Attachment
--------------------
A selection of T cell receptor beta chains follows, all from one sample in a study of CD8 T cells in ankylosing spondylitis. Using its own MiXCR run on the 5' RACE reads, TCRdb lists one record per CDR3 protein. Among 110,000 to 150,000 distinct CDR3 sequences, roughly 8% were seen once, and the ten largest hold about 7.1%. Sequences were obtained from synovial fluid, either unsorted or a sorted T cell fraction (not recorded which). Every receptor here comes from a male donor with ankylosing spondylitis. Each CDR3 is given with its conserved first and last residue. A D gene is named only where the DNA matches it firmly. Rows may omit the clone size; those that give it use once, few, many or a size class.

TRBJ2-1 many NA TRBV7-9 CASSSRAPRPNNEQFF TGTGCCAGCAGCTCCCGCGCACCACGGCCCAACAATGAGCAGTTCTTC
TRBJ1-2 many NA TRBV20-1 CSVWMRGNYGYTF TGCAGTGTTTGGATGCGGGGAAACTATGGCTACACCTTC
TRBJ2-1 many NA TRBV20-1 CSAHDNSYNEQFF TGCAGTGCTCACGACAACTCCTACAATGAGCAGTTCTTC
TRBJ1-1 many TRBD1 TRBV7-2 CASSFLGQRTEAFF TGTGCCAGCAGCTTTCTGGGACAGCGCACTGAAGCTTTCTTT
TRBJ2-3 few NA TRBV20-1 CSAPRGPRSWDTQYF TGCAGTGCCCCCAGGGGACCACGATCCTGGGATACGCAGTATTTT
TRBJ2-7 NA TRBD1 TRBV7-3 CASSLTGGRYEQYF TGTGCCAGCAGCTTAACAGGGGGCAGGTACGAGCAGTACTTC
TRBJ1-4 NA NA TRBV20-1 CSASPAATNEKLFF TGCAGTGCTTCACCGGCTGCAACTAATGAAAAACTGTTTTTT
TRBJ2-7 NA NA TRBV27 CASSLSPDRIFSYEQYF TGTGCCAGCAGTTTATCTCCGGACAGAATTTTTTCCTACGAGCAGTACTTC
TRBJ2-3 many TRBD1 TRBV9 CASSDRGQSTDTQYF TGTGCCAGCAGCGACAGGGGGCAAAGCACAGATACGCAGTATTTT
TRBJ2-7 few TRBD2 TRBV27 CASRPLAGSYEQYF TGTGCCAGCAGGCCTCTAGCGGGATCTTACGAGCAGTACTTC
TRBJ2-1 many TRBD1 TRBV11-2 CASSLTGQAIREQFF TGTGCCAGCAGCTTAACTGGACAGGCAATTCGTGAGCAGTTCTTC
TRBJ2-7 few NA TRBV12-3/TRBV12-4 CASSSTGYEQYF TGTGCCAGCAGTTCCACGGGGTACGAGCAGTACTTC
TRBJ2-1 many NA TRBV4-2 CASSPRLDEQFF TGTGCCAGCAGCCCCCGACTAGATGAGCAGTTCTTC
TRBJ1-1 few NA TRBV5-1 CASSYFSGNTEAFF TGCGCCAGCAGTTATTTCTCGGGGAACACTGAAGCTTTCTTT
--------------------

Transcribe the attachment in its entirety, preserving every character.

A selection of T cell receptor beta chains follows, all from one sample in a study of CD8 T cells in ankylosing spondylitis. Using its own MiXCR run on the 5' RACE reads, TCRdb lists one record per CDR3 protein. Among 110,000 to 150,000 distinct CDR3 sequences, roughly 8% were seen once, and the ten largest hold about 7.1%. Sequences were obtained from synovial fluid, either unsorted or a sorted T cell fraction (not recorded which). Every receptor here comes from a male donor with ankylosing spondylitis. Each CDR3 is given with its conserved first and last residue. A D gene is named only where the DNA matches it firmly. Rows may omit the clone size; those that give it use once, few, many or a size class.

TRBJ2-1 many NA TRBV7-9 CASSSRAPRPNNEQFF TGTGCCAGCAGCTCCCGCGCACCACGGCCCAACAATGAGCAGTTCTTC
TRBJ1-2 many NA TRBV20-1 CSVWMRGNYGYTF TGCAGTGTTTGGATGCGGGGAAACTATGGCTACACCTTC
TRBJ2-1 many NA TRBV20-1 CSAHDNSYNEQFF TGCAGTGCTCACGACAACTCCTACAATGAGCAGTTCTTC
TRBJ1-1 many TRBD1 TRBV7-2 CASSFLGQRTEAFF TGTGCCAGCAGCTTTCTGGGACAGCGCACTGAAGCTTTCTTT
TRBJ2-3 few NA TRBV20-1 CSAPRGPRSWDTQYF TGCAGTGCCCCCAGGGGACCACGATCCTGGGATACGCAGTATTTT
TRBJ2-7 NA TRBD1 TRBV7-3 CASSLTGGRYEQYF TGTGCCAGCAGCTTAACAGGGGGCAGGTACGAGCAGTACTTC
TRBJ1-4 NA NA TRBV20-1 CSASPAATNEKLFF TGCAGTGCTTCACCGGCTGCAACTAATGAAAAACTGTTTTTT
TRBJ2-7 NA NA TRBV27 CASSLSPDRIFSYEQYF TGTGCCAGCAGTTTATCTCCGGACAGAATTTTTTCCTACGAGCAGTACTTC
TRBJ2-3 many TRBD1 TRBV9 CASSDRGQSTDTQYF TGTGCCAGCAGCGACAGGGGGCAAAGCACAGATACGCAGTATTTT
TRBJ2-7 few TRBD2 TRBV27 CASRPLAGSYEQYF TGTGCCAGCAGGCCTCTAGCGGGATCTTACGAGCAGTACTTC
TRBJ2-1 many TRBD1 TRBV11-2 CASSLTGQAIREQFF TGTGCCAGCAGCTTAACTGGACAGGCAATTCGTGAGCAGTTCTTC
TRBJ2-7 few NA TRBV12-3/TRBV12-4 CASSSTGYEQYF TGTGCCAGCAGTTCCACGGGGTACGAGCAGTACTTC
TRBJ2-1 many NA TRBV4-2 CASSPRLDEQFF TGTGCCAGCAGCCCCCGACTAGATGAGCAGTTCTTC
TRBJ1-1 few NA TRBV5-1 CASSYFSGNTEAFF TGCGCCAGCAGTTATTTCTCGGGGAACACTGAAGCTTTCTTT